• Size. Being in a vendor’s customer “sweet spot” eliminates a lot of risk. If you’re too big for them (particularly if your business represents more than 5-10 percent of their overall revenue), they may not be able to cope, and if you’re too small, you may not get the attention or responsiveness you deserve. 
  • Mutual scalability. Being able to scale goes both way ways. First, your vendor can grow with you as your company moves into new territories, Second, its technology offering will be able to accommodate you as your processes become more complex (more of this below).
  • Culture. While culture may seem less important when choosing a software vendor than, say, a PR or advertising agency, you should see what kind of fit there is with your own organization. Smaller vendors can often have that coolness and edginess that start-ups like, but this may not always work for more established, highly process-driven organizations. Conversely, it can be difficult for an organization to maintain a customer and innovation-focused culture if it gets large, especially if it goes public or gets acquired, which can often lead to a cultural shift.

Growing up together

Working with the right partner doesn’t just mean finding the vendor that works now, but one that can work with you as you continue to grow. Just because it offers you the functionality and global reach that you require now doesn’t mean that it will work for you in one, two or five years. On the other end of the spectrum, you don’t necessarily need to be alarmed if a solution has way more functionality than you currently need. This is particularly true for many cloud solutions, which have the flexibility to turn on front-end functionality and back-end configurability as your needs require, not to mention the model provides continual delivery of new features.

It’s also worthwhile considering what kind of growth strategy this has, and how it ties in with your own organization’s plans. This doesn’t just mean if it will grow, but how. If your vendor tends to grow and evolve through acquisition instead of organically, this could mean needing to integrate new companies and technology, so your experience in different countries or product areas may differ considerably to what you’ve come to expect. While for some organizations this may not present a major issue, for others it could prove to be a stumbling block.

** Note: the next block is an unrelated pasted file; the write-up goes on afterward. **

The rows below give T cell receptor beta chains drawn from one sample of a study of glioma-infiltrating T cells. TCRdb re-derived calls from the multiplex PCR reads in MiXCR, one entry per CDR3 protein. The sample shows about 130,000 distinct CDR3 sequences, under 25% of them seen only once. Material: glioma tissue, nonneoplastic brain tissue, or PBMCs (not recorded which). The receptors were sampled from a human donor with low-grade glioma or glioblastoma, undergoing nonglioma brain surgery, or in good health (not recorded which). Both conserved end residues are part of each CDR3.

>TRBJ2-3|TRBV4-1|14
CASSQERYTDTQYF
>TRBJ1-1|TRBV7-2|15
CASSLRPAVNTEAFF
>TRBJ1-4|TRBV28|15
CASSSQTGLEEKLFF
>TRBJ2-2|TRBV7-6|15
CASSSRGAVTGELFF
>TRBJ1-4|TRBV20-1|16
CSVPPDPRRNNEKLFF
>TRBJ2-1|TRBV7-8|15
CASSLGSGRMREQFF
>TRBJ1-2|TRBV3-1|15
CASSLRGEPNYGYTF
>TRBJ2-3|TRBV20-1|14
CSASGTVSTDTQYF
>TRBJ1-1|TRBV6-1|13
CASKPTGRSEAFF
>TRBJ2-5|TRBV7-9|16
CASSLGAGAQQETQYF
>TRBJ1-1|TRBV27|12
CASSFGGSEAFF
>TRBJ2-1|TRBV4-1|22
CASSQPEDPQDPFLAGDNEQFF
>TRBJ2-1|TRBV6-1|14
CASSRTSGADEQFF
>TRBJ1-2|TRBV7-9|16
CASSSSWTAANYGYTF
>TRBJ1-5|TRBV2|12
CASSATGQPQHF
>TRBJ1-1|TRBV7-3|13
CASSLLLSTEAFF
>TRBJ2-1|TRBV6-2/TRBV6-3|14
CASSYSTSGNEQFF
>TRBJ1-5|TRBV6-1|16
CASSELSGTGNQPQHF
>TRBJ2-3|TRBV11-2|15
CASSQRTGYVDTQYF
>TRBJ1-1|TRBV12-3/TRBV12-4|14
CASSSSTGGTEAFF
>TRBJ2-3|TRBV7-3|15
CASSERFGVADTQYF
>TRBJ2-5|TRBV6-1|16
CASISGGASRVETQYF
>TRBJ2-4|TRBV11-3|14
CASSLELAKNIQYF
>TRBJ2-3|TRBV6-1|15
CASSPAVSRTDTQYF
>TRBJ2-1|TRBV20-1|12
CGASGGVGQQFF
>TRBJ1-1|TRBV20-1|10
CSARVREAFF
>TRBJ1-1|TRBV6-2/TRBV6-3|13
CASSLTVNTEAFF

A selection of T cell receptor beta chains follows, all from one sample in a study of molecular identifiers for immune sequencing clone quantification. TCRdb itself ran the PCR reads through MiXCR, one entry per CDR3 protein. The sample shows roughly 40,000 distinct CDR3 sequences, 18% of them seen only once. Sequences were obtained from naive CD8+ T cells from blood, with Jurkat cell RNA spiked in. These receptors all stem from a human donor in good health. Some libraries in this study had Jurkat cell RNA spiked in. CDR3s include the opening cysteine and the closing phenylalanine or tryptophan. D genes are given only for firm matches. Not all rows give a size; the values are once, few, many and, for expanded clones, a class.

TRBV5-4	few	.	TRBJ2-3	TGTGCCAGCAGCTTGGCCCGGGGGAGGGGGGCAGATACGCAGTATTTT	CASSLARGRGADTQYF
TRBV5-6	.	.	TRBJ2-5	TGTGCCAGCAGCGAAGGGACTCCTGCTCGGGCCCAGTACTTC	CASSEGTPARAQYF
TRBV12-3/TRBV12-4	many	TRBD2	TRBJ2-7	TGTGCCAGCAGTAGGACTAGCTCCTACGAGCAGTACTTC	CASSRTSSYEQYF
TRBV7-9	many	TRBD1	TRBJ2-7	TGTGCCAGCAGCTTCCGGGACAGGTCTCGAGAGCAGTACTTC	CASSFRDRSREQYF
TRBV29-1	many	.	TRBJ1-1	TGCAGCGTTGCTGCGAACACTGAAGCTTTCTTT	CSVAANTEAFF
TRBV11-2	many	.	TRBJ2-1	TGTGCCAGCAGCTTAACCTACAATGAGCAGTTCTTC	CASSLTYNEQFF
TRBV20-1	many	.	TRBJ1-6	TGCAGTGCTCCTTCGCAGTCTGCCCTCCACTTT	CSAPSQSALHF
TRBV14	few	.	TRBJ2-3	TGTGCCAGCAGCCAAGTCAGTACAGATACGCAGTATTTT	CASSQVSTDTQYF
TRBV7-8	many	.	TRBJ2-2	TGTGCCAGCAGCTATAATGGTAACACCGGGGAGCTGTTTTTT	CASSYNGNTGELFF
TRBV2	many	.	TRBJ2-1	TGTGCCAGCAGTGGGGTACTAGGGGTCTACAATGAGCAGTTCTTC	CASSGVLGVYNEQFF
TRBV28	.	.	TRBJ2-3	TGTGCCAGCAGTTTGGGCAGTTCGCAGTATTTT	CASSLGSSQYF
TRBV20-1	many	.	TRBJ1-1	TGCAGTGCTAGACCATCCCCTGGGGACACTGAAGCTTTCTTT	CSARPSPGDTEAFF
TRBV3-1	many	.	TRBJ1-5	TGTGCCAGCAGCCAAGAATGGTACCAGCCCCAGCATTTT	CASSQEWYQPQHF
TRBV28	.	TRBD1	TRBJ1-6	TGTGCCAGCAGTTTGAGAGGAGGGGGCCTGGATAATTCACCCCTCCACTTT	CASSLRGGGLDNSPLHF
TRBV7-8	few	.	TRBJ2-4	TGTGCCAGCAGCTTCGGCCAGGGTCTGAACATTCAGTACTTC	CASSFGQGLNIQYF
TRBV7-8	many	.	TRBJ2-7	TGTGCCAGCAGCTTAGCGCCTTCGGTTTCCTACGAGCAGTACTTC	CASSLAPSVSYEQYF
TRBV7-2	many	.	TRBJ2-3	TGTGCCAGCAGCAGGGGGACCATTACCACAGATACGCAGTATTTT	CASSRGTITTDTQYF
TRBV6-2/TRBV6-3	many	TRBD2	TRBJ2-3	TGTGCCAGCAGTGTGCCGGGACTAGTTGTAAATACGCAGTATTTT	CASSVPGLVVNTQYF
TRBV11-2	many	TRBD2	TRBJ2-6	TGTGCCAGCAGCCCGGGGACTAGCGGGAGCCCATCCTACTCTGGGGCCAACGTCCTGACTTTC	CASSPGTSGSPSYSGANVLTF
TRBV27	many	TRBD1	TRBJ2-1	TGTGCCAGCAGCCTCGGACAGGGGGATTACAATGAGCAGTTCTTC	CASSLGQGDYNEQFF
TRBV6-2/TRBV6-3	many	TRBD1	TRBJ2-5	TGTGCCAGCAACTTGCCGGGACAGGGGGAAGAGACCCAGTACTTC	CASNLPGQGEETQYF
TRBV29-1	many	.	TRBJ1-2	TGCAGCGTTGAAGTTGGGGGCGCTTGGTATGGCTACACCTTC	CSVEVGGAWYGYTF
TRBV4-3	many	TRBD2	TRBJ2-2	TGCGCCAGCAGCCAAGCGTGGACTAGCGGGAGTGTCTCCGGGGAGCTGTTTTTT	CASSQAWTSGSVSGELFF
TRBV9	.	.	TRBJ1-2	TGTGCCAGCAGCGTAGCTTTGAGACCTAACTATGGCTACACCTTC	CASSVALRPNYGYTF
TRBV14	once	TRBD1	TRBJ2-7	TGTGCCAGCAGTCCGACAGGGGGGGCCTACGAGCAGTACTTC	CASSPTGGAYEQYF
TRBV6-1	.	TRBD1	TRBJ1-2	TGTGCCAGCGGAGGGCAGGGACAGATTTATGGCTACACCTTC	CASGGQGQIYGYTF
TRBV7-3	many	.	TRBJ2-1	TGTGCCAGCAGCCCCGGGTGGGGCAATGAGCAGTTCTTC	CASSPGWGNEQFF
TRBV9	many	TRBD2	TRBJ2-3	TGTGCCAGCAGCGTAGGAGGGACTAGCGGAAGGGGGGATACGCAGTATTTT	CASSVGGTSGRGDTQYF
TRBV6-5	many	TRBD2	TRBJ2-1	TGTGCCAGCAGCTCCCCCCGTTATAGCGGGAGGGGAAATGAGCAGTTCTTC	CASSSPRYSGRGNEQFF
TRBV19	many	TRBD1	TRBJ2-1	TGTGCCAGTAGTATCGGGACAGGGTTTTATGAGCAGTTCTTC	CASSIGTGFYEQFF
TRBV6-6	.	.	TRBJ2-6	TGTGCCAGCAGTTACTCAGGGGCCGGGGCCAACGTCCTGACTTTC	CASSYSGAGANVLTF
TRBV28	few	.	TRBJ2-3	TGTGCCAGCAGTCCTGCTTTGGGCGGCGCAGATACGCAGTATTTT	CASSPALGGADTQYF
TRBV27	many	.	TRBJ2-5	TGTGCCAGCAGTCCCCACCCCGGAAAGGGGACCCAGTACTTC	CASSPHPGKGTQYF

Related: 5 Things to Consider When Choosing a Global Expense Management Solution

Selecting the software solution that works best for your organization is still as much an art as a science. However, by taking a holistic view, you can certainly load the dice in favor of choosing a provider that works for you on every level, and will be your trusted partner for many years to come.


Our choice of Chrome River EXPENSE was made in part due to the very user-friendly interface, easy configurability, and the clear commitment to impactful customer service – all aspects in which Chrome River was the clear winner. While Chrome River is not as large as some of the other vendors we considered, we found that to be a benefit and our due diligence showed that it could support us as well as any large players in the space, along with a personalized level of customer care. Sally Abella, Director of Corporate Travel Harman International
We are excited to be able to enforce much more stringent compliance to our expense guidelines and significantly enhance our expense reporting and analytics. By automating these processes, we will be able to free up AP time formerly spent on manual administrative tasks, and enhance the role by being much more strategic. Ben Zastrow Zelle
10 Considerations for Selecting a Global Expense Solution

10 Considerations for Selecting a Global Expense Solution

Download PDF